WILKES-BARRE – Attorneys involved in a lawsuit filed by the Luzerne County Tax Collectors Association against the county alleging that an ordinance eliminating their positions is illegal agreed to a number of facts Thursday, but a ruling likely will not come for several more weeks.
Attorney Michael Savona, who represents the association and the county’s 69 tax collectors, said after a meeting with Centre County Senior Judge David Grine and attorney Matthew Carmody, who represents the county, several facts of the case were agreed to Thursday. Several county tax collectors, elected county council members and those seeking office for county council and county controller appeared in court.
Savona emerged from the judge’s chambers after a meeting, notifying everyone present that stipulations were made to facts that are not disputed and the judge said additional court papers outlining the attorneys’ arguments should be filed by Oct. 7.
Grine, appointed by the Administrative Office of Pennsylvania Courts to oversee the case after county judges recused themselves, then scheduled a hearing for attorneys to make those arguments on Oct. 21. The judge will then make a ruling.
Savona said testimony is not needed in the case because it surrounds matters of what is legal and not legal, a decision that needs to be made by a judge.
In the suit, the tax collectors association contends an ordinance by the county abolishing their positions is invalid because it violates the state’s Local Tax Collection Law, which the suit calls a “statute of uniform, statewide applicability.”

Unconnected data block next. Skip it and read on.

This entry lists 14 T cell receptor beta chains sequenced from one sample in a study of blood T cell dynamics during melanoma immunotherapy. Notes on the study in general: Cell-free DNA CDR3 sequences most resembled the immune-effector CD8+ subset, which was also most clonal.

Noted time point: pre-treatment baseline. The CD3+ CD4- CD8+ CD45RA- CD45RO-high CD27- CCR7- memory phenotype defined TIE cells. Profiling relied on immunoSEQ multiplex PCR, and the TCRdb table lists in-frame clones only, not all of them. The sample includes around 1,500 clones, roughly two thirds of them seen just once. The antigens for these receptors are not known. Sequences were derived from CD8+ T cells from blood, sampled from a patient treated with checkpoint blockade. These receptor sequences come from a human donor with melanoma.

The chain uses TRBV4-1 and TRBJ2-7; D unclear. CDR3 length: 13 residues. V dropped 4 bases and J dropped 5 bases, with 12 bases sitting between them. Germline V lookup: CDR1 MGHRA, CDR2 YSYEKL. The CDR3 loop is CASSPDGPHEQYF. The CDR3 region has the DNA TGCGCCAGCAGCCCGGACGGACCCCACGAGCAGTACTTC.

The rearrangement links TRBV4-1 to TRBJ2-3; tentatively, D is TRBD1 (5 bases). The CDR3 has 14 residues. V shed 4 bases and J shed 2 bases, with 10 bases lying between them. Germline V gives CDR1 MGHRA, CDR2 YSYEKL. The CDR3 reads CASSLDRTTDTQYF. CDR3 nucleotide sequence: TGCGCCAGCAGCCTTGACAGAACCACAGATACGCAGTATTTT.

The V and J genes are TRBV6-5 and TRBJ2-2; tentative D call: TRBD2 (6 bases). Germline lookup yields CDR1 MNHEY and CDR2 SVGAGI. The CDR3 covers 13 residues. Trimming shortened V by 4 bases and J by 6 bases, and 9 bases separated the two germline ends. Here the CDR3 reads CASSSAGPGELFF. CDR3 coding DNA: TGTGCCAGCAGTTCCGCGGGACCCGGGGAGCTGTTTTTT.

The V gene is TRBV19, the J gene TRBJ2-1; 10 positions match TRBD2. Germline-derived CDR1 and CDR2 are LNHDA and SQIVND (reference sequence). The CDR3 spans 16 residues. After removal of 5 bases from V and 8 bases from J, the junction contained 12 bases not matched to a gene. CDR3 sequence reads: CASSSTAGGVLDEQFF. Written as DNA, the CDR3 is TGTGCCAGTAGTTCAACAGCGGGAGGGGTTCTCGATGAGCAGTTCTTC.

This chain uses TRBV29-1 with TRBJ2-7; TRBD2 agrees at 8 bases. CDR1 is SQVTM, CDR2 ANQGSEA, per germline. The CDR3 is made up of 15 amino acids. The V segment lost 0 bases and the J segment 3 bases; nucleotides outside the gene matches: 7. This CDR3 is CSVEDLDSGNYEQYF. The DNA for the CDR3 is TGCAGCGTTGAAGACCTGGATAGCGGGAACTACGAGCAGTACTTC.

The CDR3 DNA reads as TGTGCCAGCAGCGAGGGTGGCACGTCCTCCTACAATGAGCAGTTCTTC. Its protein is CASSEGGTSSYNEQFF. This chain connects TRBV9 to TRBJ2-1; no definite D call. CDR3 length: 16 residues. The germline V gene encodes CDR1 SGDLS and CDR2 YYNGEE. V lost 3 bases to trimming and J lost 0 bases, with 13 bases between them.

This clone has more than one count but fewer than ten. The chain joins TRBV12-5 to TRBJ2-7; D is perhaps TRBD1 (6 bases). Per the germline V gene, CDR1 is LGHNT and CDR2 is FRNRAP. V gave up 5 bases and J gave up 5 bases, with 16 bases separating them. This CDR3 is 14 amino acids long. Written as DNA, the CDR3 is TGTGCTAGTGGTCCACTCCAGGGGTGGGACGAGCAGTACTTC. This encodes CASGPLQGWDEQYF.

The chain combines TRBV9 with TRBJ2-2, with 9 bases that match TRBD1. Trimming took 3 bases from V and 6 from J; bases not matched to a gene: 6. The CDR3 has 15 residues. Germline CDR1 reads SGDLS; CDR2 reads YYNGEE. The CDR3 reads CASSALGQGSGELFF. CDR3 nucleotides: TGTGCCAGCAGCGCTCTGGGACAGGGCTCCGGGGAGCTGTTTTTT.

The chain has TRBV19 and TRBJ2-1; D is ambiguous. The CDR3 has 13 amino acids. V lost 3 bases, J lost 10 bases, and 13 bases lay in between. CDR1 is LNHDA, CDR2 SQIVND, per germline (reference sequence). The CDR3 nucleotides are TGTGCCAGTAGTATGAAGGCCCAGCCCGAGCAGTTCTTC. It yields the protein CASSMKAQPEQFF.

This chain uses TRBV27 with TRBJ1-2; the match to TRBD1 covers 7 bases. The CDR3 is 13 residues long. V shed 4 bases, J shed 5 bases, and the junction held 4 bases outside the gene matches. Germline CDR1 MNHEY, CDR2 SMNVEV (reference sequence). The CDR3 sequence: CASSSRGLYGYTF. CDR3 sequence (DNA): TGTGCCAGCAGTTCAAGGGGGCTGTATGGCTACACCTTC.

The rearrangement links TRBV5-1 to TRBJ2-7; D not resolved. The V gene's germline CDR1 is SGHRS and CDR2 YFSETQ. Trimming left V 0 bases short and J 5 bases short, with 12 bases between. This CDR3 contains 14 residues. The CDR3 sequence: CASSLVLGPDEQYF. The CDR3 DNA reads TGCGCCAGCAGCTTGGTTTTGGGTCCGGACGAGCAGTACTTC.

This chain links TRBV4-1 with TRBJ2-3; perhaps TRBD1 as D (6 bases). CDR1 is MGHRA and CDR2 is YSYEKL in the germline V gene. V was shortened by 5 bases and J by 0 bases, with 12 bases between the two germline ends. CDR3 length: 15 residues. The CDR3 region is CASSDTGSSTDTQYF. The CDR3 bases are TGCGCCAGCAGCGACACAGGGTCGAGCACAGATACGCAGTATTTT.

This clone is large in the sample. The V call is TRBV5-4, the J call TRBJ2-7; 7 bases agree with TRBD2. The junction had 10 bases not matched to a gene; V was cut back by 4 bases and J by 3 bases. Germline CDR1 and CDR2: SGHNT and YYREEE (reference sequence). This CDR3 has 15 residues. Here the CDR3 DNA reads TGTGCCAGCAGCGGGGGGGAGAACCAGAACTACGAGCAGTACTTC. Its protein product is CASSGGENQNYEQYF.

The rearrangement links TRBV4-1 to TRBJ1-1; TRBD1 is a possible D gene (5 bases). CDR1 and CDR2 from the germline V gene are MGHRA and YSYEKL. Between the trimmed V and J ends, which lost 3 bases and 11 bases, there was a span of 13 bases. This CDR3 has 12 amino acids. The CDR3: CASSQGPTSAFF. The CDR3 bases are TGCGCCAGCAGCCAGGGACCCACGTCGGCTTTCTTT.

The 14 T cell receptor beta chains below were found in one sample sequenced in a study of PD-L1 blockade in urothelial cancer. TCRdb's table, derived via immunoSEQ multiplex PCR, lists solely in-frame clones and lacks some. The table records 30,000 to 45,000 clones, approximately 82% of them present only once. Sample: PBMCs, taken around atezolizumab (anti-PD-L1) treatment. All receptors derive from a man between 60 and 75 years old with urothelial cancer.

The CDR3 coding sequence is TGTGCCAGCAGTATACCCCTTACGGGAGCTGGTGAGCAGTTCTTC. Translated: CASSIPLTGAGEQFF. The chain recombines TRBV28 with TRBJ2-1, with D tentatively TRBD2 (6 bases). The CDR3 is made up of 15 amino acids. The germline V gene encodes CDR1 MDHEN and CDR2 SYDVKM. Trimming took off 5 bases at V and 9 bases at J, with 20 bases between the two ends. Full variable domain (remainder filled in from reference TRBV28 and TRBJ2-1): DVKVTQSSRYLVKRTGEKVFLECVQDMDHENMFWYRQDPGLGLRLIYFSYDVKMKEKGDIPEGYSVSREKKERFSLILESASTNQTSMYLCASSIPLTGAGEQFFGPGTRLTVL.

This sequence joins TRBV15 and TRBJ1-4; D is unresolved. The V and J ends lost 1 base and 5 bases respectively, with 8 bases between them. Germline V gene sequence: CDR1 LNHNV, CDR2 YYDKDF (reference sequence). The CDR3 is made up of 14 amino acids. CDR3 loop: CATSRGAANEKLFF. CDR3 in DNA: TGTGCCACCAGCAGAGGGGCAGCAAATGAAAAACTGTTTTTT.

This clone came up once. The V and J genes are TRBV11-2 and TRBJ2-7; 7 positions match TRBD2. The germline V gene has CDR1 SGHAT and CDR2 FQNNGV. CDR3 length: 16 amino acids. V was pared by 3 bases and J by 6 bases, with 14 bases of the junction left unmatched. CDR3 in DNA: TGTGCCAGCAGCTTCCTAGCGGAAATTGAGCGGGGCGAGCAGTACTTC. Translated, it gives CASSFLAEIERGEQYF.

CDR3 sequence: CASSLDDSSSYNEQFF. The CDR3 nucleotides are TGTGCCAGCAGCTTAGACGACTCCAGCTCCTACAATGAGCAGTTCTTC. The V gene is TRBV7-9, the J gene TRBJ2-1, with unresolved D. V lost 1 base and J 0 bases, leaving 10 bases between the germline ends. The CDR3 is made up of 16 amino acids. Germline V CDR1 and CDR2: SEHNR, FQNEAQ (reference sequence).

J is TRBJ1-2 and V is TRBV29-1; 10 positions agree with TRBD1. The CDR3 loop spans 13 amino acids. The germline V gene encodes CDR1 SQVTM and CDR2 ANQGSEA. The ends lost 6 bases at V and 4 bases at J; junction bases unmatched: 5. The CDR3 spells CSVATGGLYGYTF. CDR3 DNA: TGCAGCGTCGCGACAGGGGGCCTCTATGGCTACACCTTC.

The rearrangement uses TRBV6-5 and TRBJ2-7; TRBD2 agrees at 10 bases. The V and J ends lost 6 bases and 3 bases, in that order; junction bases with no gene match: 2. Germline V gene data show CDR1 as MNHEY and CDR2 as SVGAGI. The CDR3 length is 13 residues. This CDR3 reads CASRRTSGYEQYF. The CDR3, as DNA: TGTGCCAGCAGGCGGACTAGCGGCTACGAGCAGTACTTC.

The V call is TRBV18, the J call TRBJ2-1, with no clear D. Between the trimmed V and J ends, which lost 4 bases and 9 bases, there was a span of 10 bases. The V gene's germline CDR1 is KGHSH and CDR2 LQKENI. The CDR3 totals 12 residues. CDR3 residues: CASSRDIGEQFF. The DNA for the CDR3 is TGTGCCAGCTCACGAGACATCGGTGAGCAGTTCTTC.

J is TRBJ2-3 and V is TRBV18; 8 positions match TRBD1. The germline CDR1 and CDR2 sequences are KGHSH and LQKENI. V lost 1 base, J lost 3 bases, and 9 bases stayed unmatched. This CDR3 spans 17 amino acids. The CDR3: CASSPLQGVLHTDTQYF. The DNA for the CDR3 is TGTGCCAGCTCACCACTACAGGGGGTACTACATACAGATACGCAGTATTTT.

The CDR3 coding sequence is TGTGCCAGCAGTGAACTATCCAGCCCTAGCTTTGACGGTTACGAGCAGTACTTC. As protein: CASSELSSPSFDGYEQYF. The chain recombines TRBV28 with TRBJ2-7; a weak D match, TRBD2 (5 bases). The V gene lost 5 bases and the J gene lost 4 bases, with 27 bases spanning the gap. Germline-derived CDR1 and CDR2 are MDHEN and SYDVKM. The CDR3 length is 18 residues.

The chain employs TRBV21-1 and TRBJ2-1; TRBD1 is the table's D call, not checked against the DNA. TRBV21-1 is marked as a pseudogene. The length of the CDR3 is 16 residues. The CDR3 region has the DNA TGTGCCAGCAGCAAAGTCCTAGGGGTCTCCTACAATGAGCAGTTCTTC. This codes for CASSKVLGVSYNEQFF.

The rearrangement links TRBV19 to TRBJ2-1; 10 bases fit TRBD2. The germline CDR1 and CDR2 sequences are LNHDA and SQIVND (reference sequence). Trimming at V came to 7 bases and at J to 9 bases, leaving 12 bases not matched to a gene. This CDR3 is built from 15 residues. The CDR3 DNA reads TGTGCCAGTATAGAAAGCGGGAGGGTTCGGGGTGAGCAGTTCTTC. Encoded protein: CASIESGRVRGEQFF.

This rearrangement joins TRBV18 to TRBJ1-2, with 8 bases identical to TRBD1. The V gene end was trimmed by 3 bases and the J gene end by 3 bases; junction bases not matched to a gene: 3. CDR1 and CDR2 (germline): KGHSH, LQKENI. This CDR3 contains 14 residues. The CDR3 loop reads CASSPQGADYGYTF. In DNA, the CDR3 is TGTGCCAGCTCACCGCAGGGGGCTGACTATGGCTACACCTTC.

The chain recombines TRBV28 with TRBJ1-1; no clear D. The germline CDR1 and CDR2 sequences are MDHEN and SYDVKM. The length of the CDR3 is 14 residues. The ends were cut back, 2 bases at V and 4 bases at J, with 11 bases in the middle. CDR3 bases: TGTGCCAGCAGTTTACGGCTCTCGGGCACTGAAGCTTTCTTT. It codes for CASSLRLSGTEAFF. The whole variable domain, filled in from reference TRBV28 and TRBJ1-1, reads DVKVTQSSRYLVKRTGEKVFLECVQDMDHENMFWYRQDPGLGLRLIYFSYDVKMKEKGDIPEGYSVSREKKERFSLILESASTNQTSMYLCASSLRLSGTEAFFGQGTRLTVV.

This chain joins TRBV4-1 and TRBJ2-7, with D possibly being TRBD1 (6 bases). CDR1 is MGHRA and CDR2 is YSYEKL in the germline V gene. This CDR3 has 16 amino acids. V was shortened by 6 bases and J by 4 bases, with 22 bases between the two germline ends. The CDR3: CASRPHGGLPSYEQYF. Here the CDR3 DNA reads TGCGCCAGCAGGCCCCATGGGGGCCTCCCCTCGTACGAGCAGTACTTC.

The ordinance is not authorized by the county’s Home Rule Charter and violates the charter in that it attempts to exercise powers not granted to the county under state law, the suit says.
The associations asks for an injunction to suspend the ordinance until the lawsuit is sorted out.
All 69 tax collectors are on this year’s election ballot.
In recent weeks, the county announced proposed plans for the collection of county taxes by the Luzerne County Treasurer’s Office.
A council majority supported the switch to in-house collection, arguing the county will save an estimated $300,000 and have greater control over receipts by ending reliance on the elected collectors. The tax collectors have taken issue with the council’s decision.
In the proposed plans, the treasurer’s office is developing a system to allow property owners to pay taxes online with a credit card, debit card or electronic check and will provide evening hours at least one day per week during the rebate and face periods and at the end of December.
The office will accept payment at the Luzerne County Courthouse office, as well as at senior centers outside the Wilkes-Barre area and a satellite office in Hazleton.
The office will also have Saturday hours in Wilkes-Barre, as well as a drop-box, according to the plan.